Basics Of Competitive Long Range Precision Rifle Shooting
I first heard of tactical long range shooting competitions from a few friends that I shot long range recreationally with. I had a few friends who had mentioned shooting in matches which sparked my interest in what a shooting competition entailed. As I am new to long range shooting, I have only been shooting for a few years and by no means have a firm grasp on its articulate blend of math, science, and sometimes voodoo, or in my case extreme luck on getting hits on target at extended ranges. To me, shooting with competitive shooters that know what they are doing seemed very intimidating, but it also seemed like an excellent opportunity to learn. So I had to turn to the guru that I knew to research and find out what it entailed - Google.
A quick Google search turned up that there are several different competitive organizations across the United States. However, the two that were the largest and local to me were the National Rifle League (NRL) and Precision Rifle Series (PRS). Both organizations consist of competitive matches all over the United States. The matches entail engaging steel and paper targets at multiple different ranges from 300-1200 yards, tough shooting from compromised positions which are timed for competition. In both organizations, shooters shoot matches for points which culminate throughout the season and ultimately determine your rank in both organizations. The competitions sound tough, fun, and exactly what I was looking for.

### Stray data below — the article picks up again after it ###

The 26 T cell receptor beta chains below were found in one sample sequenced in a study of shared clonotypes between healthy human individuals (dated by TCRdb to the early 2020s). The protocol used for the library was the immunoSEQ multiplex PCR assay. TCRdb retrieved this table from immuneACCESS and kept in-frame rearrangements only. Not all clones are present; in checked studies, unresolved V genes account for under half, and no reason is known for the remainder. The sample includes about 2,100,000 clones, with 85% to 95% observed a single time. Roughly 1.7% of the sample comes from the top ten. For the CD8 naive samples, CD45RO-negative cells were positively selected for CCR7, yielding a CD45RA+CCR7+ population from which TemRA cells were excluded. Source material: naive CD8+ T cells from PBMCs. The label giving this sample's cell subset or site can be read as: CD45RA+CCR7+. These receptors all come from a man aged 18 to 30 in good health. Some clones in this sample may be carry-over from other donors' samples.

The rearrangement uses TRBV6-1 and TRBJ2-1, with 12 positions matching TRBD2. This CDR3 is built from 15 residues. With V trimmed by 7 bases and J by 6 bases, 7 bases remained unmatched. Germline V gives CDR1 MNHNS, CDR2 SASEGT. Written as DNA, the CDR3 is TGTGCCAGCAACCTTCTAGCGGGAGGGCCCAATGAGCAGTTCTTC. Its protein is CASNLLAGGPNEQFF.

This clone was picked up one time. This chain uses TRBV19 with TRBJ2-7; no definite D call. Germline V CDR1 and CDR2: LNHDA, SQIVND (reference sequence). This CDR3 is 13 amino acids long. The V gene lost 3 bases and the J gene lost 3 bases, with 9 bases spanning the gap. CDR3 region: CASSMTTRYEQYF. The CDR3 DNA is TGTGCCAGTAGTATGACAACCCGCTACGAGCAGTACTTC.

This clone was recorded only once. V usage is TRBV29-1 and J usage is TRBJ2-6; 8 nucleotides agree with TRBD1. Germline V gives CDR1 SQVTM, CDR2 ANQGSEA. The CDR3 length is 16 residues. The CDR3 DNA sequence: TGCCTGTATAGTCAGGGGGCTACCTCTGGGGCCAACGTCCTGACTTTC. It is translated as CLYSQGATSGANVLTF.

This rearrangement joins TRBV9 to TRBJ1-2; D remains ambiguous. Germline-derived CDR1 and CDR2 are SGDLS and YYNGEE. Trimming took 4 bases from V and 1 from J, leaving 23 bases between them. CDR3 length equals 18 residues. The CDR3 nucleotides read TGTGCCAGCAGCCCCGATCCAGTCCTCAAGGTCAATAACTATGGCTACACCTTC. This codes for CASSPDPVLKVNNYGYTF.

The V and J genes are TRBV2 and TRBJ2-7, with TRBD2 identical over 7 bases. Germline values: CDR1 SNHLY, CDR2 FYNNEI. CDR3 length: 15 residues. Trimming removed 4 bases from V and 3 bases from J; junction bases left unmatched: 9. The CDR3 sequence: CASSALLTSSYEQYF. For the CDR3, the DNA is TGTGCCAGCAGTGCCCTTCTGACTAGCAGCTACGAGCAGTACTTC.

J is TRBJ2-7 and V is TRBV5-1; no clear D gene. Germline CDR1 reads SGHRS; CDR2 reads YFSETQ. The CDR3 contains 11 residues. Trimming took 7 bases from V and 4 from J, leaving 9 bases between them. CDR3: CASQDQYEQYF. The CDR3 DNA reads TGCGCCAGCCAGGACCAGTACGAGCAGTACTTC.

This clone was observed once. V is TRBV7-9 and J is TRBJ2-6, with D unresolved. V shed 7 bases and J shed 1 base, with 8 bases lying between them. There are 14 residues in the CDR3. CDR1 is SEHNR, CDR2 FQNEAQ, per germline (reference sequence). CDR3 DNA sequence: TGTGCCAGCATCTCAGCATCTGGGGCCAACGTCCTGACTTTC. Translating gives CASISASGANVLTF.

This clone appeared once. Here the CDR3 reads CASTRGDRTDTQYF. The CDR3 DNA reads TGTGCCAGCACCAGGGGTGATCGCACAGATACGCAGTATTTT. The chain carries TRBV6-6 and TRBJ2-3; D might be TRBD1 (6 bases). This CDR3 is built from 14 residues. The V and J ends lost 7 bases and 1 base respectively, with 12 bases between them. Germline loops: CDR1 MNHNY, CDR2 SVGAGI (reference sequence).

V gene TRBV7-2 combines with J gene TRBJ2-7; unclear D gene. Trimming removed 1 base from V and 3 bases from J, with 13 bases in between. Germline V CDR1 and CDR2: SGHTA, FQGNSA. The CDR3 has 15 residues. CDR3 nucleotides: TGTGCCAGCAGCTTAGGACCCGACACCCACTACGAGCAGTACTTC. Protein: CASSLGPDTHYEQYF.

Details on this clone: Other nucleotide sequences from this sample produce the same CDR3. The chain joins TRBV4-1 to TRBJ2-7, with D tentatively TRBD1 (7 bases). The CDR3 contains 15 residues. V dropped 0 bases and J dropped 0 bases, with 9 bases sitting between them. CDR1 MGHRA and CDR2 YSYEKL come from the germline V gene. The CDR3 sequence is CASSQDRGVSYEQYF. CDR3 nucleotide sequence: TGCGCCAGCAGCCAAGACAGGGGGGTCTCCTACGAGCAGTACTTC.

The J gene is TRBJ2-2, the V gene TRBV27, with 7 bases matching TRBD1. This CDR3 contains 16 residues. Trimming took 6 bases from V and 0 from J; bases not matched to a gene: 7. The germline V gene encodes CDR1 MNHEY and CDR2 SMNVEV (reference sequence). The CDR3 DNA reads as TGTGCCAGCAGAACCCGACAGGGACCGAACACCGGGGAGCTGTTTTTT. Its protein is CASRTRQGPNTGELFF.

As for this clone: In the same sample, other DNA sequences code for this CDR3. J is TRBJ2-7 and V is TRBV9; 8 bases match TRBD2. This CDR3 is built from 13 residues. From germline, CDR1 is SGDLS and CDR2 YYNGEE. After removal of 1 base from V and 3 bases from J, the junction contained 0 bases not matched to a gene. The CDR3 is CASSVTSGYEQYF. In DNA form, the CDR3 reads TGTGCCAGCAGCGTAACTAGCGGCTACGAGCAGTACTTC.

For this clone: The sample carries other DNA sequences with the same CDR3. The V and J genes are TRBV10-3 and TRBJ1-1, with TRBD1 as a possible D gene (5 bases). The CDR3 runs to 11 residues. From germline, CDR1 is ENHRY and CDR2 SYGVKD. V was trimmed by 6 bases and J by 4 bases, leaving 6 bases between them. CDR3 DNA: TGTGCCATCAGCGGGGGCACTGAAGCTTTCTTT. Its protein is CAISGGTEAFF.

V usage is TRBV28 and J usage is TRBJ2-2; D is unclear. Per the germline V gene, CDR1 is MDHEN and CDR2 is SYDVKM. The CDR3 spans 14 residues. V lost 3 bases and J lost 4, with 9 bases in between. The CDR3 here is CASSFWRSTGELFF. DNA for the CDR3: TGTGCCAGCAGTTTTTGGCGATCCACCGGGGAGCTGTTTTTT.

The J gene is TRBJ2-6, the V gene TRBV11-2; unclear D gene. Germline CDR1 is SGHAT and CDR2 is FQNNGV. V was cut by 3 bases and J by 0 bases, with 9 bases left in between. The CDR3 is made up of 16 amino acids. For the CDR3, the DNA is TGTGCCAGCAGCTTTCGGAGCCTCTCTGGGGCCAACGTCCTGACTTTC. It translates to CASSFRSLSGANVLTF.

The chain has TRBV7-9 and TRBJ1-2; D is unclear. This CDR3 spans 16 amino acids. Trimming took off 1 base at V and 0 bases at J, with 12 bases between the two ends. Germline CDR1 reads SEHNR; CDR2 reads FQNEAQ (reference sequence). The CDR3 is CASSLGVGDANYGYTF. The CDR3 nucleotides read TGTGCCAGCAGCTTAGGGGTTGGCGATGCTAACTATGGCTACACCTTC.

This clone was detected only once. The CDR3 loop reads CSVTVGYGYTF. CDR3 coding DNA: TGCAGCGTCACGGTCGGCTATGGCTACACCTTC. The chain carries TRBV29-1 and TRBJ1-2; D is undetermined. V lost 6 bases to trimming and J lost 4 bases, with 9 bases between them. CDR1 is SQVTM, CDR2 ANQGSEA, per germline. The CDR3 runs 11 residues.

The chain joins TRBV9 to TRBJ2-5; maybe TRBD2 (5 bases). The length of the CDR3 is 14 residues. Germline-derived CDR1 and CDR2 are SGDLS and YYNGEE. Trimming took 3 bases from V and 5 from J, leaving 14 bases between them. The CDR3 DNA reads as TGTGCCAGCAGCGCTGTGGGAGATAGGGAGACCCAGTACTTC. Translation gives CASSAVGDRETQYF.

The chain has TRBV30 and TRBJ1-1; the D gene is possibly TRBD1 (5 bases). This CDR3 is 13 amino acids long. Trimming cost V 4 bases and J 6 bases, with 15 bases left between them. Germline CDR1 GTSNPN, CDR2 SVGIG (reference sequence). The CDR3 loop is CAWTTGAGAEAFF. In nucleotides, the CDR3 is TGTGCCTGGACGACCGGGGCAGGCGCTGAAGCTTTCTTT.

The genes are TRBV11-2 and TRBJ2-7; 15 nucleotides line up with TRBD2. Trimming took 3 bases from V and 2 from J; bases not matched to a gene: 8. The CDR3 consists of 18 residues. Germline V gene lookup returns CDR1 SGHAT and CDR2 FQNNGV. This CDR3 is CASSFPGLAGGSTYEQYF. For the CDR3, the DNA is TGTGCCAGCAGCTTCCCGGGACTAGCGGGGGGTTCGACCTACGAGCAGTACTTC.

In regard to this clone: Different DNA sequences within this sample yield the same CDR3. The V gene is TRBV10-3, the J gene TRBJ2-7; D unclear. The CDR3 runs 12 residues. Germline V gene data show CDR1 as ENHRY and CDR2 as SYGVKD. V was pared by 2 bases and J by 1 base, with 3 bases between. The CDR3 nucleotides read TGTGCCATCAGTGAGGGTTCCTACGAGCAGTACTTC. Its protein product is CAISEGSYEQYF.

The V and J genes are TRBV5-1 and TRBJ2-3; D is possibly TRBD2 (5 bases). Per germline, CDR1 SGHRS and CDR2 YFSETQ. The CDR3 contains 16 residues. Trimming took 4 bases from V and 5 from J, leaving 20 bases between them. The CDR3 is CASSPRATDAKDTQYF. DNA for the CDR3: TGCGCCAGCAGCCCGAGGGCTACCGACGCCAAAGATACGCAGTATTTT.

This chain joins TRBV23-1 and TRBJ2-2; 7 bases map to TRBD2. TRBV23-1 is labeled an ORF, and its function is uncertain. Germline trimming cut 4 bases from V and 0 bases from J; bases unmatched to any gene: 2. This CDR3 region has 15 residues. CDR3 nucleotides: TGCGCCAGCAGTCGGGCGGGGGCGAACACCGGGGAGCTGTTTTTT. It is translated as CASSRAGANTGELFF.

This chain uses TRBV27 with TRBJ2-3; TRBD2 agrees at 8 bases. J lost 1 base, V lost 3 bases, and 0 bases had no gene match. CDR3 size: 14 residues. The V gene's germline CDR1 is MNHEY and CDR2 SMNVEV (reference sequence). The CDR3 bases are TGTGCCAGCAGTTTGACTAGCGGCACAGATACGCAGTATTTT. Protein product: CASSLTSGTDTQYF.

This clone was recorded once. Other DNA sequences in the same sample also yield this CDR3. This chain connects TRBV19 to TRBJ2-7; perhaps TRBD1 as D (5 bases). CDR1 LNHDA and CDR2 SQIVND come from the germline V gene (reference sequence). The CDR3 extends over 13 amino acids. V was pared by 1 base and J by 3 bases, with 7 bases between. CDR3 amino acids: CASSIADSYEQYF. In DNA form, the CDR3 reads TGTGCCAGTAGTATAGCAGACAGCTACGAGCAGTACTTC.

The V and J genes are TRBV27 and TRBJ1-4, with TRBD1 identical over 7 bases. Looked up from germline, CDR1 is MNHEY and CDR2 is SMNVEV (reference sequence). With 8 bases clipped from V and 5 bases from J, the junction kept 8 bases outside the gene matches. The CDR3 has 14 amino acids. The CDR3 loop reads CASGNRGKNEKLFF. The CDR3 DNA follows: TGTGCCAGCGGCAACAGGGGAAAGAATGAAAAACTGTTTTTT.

The Precision Rifle Series appeared to be the bigger of the two match organizations that had the most matches that were local to me which is huge in determining what matches I could actually attend. The PRS is divided into regional clubs spread out across the United States, including a Rocky Mountain Club, which was again perfect for what I was looking for. PRS also separated shooters by weapons platform by bolt action, gas-guns (semi-automatic, gas operated action), no rifles larger than .30 caliber, and with a speed limit on bullets at 3200 fps. PRS also separates shooter based upon ages. They offer an Open division, Sr. (50 and older), Jr. (19 and younger), MIL/LE (active only), and Lady. For me, the Rocky Mountain Open Bolt-Gun Club matches felted like a perfect spot to start looking for matches to get started and hopefully start gaining some PRS points.
The National Rifle League is mostly based in the Southwestern U.S. and luckily for me had a club based in Utah. Another interesting part of the National Rifle League is they also have competitions based on shooting .22LR! The NRL has similar restrictions on guns as the PRS - rifles must be between .224 and .308 caliber and cannot exceed 3200 fps. However, there is no distinction between bolt action and semi-automatic rifles which I found interesting. Also an interesting rule is that a person must use the same rifle they started the match with to finish. It seemed to be a little bit less regulated and open competition format which seemed like it would also be a lot of fun.
After researching both clubs, I don’t think I will need to choose one or the other and will try to obtain memberships in both series, and try to shoot in matches as much as my work and family schedule would allow. To me, they both sound like a lot of fun and present great opportunities to improve as a shooter, meet people, and to just all around have a great time shooting guns. I’m not expecting to be competitive right out of the gate and have mainly been wanting to just improve my own shooting, but most of all learn something new. It will also be a great opportunity to get out of my comfort zone and do something exciting and different. Even though I have no idea what I am doing - there is no better way to find out than to just go do it!